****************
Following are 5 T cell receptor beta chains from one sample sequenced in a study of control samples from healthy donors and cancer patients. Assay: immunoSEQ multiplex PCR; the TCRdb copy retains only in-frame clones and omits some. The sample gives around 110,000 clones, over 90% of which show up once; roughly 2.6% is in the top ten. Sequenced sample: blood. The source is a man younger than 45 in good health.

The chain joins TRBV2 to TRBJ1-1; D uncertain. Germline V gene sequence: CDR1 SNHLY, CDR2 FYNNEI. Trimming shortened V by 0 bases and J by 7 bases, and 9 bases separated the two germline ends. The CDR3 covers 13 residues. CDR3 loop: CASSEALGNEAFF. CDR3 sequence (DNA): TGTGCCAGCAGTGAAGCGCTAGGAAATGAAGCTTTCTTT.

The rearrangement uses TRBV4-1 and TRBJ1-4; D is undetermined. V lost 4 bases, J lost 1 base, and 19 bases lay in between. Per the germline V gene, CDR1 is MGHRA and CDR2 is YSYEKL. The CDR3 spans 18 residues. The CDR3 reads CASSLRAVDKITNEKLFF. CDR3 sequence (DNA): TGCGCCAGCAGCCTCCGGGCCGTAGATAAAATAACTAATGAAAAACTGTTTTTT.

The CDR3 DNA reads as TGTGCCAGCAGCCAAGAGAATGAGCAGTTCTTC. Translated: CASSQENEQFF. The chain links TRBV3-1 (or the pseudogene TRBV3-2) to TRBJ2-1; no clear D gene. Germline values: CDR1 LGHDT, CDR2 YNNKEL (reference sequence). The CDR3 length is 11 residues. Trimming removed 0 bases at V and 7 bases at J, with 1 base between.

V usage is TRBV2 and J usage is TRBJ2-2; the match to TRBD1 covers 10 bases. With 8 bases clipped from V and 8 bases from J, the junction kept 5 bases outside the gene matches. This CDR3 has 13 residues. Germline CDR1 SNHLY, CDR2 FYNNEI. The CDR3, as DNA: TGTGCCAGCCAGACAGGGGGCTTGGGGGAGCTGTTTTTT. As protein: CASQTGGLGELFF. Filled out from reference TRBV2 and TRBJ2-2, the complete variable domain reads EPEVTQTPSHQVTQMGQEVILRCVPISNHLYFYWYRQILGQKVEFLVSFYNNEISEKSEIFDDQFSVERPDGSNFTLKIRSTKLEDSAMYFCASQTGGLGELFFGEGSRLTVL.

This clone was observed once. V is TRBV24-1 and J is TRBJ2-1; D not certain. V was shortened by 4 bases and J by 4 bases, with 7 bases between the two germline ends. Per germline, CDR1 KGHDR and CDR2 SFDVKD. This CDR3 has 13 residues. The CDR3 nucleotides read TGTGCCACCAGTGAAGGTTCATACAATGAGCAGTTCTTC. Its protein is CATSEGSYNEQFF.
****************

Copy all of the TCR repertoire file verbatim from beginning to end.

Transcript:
Following are 5 T cell receptor beta chains from one sample sequenced in a study of control samples from healthy donors and cancer patients. Assay: immunoSEQ multiplex PCR; the TCRdb copy retains only in-frame clones and omits some. The sample gives around 110,000 clones, over 90% of which show up once; roughly 2.6% is in the top ten. Sequenced sample: blood. The source is a man younger than 45 in good health.

The chain joins TRBV2 to TRBJ1-1; D uncertain. Germline V gene sequence: CDR1 SNHLY, CDR2 FYNNEI. Trimming shortened V by 0 bases and J by 7 bases, and 9 bases separated the two germline ends. The CDR3 covers 13 residues. CDR3 loop: CASSEALGNEAFF. CDR3 sequence (DNA): TGTGCCAGCAGTGAAGCGCTAGGAAATGAAGCTTTCTTT.

The rearrangement uses TRBV4-1 and TRBJ1-4; D is undetermined. V lost 4 bases, J lost 1 base, and 19 bases lay in between. Per the germline V gene, CDR1 is MGHRA and CDR2 is YSYEKL. The CDR3 spans 18 residues. The CDR3 reads CASSLRAVDKITNEKLFF. CDR3 sequence (DNA): TGCGCCAGCAGCCTCCGGGCCGTAGATAAAATAACTAATGAAAAACTGTTTTTT.

The CDR3 DNA reads as TGTGCCAGCAGCCAAGAGAATGAGCAGTTCTTC. Translated: CASSQENEQFF. The chain links TRBV3-1 (or the pseudogene TRBV3-2) to TRBJ2-1; no clear D gene. Germline values: CDR1 LGHDT, CDR2 YNNKEL (reference sequence). The CDR3 length is 11 residues. Trimming removed 0 bases at V and 7 bases at J, with 1 base between.

V usage is TRBV2 and J usage is TRBJ2-2; the match to TRBD1 covers 10 bases. With 8 bases clipped from V and 8 bases from J, the junction kept 5 bases outside the gene matches. This CDR3 has 13 residues. Germline CDR1 SNHLY, CDR2 FYNNEI. The CDR3, as DNA: TGTGCCAGCCAGACAGGGGGCTTGGGGGAGCTGTTTTTT. As protein: CASQTGGLGELFF. Filled out from reference TRBV2 and TRBJ2-2, the complete variable domain reads EPEVTQTPSHQVTQMGQEVILRCVPISNHLYFYWYRQILGQKVEFLVSFYNNEISEKSEIFDDQFSVERPDGSNFTLKIRSTKLEDSAMYFCASQTGGLGELFFGEGSRLTVL.

This clone was observed once. V is TRBV24-1 and J is TRBJ2-1; D not certain. V was shortened by 4 bases and J by 4 bases, with 7 bases between the two germline ends. Per germline, CDR1 KGHDR and CDR2 SFDVKD. This CDR3 has 13 residues. The CDR3 nucleotides read TGTGCCACCAGTGAAGGTTCATACAATGAGCAGTTCTTC. Its protein is CATSEGSYNEQFF.